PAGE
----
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Wax palm can be sustainably harvested

The wax palm can be harvested sustainably with just a few management restrictions, according to a new study in’s open access journal Tropical Conservation Science (TCS). Found only in the Peruvian and Ecuadorian Andes, the leaves of the wax palm (Ceroxylon echinulatum) are used to make Easter handicrafts. But the practice has caused fears that the species, which is currently categorized as Vulnerable by the IUCN Red List, is being overexploited.

“The possible impact of leaf harvest on the survival of wax palm populations has raised questions about whether to ban such harvests or to manage the resource,” the researchers write. Scientists fear that cutting leaves from the wax palm may make the plants less able to survive. Such concerns have led the Ecuadorian government to ban the practice completely.

However, by mimicking harvesting practices over two years, the TCS study found that wax palm leaf cutting did not inhibit future leaf growth or the appearance of new leaves. In fact, some plants actually sped up growth in response to cutting.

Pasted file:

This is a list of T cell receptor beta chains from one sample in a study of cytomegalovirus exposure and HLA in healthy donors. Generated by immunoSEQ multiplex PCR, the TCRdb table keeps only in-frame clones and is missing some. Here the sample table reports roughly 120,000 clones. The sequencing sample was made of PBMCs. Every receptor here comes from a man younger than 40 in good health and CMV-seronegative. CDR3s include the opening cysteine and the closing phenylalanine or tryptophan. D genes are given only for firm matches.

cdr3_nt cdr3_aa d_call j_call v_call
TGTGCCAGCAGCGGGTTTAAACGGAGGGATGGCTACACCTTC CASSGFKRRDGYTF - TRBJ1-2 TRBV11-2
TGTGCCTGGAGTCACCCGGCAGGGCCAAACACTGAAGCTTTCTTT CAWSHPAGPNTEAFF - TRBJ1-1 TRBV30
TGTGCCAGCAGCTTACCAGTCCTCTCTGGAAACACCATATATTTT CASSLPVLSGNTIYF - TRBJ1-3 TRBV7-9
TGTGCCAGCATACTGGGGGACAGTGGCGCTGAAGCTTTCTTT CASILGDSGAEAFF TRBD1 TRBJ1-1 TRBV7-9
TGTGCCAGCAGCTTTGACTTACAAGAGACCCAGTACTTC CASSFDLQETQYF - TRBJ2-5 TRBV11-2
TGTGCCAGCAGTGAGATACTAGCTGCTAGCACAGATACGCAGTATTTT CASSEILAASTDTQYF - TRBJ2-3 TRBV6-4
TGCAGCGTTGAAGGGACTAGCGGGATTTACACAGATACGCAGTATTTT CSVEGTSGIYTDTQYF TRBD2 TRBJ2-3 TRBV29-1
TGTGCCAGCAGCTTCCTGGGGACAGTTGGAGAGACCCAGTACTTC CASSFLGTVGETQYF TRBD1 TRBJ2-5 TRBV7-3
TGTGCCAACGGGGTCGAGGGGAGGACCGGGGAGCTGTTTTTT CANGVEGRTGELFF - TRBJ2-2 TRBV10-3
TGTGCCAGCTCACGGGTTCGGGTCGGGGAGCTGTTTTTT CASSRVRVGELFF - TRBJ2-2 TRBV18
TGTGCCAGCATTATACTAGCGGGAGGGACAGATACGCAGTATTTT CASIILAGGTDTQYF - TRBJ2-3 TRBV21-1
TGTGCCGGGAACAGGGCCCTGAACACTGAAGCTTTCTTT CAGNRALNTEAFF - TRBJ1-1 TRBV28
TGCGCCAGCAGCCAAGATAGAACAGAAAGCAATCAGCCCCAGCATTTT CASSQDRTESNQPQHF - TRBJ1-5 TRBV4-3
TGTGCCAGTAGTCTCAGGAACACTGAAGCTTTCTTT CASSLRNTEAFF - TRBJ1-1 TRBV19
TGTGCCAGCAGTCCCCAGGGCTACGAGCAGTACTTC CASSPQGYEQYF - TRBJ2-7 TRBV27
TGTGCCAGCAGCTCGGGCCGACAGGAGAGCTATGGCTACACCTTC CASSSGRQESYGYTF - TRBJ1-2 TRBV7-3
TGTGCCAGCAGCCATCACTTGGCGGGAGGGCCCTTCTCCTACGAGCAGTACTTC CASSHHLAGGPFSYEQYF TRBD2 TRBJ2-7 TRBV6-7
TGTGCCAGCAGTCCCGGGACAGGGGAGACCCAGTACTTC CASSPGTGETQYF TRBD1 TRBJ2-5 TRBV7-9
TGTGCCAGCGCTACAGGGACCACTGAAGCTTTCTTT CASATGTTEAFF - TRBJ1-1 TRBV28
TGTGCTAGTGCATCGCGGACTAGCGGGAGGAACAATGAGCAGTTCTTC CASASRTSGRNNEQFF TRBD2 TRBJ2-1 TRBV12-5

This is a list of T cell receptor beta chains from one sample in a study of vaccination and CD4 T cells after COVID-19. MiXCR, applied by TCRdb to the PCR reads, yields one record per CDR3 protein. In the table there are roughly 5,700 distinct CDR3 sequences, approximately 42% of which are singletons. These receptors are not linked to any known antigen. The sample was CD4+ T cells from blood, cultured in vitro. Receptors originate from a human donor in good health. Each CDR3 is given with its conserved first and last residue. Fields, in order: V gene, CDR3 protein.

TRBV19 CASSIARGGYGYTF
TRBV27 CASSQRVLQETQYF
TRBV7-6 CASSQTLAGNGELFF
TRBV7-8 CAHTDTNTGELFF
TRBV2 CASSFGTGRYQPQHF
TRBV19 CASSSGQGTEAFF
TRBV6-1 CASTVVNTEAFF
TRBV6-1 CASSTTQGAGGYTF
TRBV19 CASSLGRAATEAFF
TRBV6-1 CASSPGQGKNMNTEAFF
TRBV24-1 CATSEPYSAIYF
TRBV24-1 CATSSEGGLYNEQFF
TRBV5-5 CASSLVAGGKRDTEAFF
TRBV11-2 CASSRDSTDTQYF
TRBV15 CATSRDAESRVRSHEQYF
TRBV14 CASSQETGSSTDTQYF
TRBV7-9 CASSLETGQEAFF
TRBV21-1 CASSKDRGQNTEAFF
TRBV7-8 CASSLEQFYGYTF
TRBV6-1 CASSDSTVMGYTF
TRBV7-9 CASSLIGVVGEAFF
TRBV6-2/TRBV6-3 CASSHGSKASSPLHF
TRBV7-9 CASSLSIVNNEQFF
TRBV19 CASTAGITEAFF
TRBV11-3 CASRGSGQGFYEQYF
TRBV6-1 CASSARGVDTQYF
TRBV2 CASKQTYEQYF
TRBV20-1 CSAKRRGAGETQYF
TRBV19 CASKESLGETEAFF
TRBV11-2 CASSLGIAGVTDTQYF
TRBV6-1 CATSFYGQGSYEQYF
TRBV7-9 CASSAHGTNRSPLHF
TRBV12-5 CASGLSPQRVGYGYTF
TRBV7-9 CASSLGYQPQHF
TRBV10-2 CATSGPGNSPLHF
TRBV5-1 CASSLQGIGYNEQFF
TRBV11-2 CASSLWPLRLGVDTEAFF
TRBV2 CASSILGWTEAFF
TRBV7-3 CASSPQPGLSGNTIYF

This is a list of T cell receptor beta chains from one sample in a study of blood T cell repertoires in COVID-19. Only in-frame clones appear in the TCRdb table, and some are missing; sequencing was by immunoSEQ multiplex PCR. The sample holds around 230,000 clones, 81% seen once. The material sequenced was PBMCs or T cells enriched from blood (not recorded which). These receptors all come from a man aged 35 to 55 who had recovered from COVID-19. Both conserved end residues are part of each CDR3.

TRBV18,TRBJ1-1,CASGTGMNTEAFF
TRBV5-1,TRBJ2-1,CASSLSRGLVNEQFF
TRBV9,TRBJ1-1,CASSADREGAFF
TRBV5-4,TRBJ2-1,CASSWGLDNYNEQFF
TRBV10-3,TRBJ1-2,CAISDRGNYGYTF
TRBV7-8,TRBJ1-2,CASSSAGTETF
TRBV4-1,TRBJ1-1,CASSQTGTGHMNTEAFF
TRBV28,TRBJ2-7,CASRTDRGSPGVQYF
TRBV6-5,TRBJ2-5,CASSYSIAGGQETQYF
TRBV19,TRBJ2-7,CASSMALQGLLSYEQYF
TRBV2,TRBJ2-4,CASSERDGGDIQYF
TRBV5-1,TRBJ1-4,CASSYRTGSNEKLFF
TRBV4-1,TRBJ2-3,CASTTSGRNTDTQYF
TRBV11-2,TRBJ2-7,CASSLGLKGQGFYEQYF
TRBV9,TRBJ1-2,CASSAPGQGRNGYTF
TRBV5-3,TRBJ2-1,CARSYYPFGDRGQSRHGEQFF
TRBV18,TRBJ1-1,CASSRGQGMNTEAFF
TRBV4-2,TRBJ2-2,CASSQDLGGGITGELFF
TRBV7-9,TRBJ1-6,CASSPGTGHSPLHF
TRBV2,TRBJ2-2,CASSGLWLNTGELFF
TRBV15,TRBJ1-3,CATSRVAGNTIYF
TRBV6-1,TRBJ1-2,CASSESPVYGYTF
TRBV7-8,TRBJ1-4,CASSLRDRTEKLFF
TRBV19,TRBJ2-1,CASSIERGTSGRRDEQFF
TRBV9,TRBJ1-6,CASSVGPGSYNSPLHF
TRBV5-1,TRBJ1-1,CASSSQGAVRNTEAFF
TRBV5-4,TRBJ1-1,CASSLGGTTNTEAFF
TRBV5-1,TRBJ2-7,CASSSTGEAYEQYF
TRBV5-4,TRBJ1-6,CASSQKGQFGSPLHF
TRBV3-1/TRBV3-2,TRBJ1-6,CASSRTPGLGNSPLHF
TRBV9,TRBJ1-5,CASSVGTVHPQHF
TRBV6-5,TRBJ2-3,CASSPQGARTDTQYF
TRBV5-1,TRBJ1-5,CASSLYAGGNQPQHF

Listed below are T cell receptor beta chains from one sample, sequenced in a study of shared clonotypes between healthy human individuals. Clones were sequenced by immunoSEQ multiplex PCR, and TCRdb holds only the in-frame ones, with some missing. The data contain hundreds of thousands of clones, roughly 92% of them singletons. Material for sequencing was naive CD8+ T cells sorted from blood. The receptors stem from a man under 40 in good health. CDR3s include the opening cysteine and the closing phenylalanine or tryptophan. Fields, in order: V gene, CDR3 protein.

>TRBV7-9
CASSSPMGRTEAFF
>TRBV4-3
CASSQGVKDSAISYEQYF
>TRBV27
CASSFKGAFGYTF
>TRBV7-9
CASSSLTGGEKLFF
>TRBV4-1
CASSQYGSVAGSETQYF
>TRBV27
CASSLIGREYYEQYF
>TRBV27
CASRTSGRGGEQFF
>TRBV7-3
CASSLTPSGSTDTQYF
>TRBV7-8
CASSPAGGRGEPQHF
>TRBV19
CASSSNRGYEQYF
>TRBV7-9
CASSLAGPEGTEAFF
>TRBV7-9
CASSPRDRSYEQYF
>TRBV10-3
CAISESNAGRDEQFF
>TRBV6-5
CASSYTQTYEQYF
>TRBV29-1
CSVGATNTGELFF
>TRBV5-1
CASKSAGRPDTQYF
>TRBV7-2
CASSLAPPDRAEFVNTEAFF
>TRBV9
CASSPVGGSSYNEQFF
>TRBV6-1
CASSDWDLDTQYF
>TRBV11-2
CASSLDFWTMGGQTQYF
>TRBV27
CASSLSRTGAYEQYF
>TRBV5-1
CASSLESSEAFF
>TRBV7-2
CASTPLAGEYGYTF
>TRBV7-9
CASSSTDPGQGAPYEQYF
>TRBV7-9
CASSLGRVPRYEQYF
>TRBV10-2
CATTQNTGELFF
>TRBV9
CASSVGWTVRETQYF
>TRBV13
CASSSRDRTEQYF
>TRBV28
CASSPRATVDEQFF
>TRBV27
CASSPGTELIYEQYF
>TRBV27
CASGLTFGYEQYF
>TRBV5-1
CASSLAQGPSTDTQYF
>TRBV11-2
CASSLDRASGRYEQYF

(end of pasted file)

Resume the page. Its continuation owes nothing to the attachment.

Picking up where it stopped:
“The study showed that the ecologically sustainable harvesting potential of [the wax palm] is high,” the researchers write. “However, if the individual is subject to annual cropping, it is unknown whether this potential for recovery can be sustained over the years.”

The scientists say their finding should push the government of Ecuador to overturn the ban on harvesting wax palm leaves, especially as the ban has had unforeseen impacts.

“This public policy has affected the income of poor villagers during Easter Celebration and favored the replacement of wax palm natural stands with pastures,” they write.

But to keep harvesting sustainable, the researchers say harvesters should not cut adjacent leaves and should limit how many leaves are cut from each palm.

“An appropriate management strategy would be to divide the population of young individuals with nine or more leaf numbers in the crown into different quadrants of rotational, biennial and monitored cropping,” they write.

CITATION: Duarte, N. and Montúfar, R. 2012. Effect of leaf harvest on wax palm (Ceroxylon echinulatum Galeano) growth, and implications for sustainable management in Ecuador. Tropical Conservation Science Vol. 5(3):340-351.

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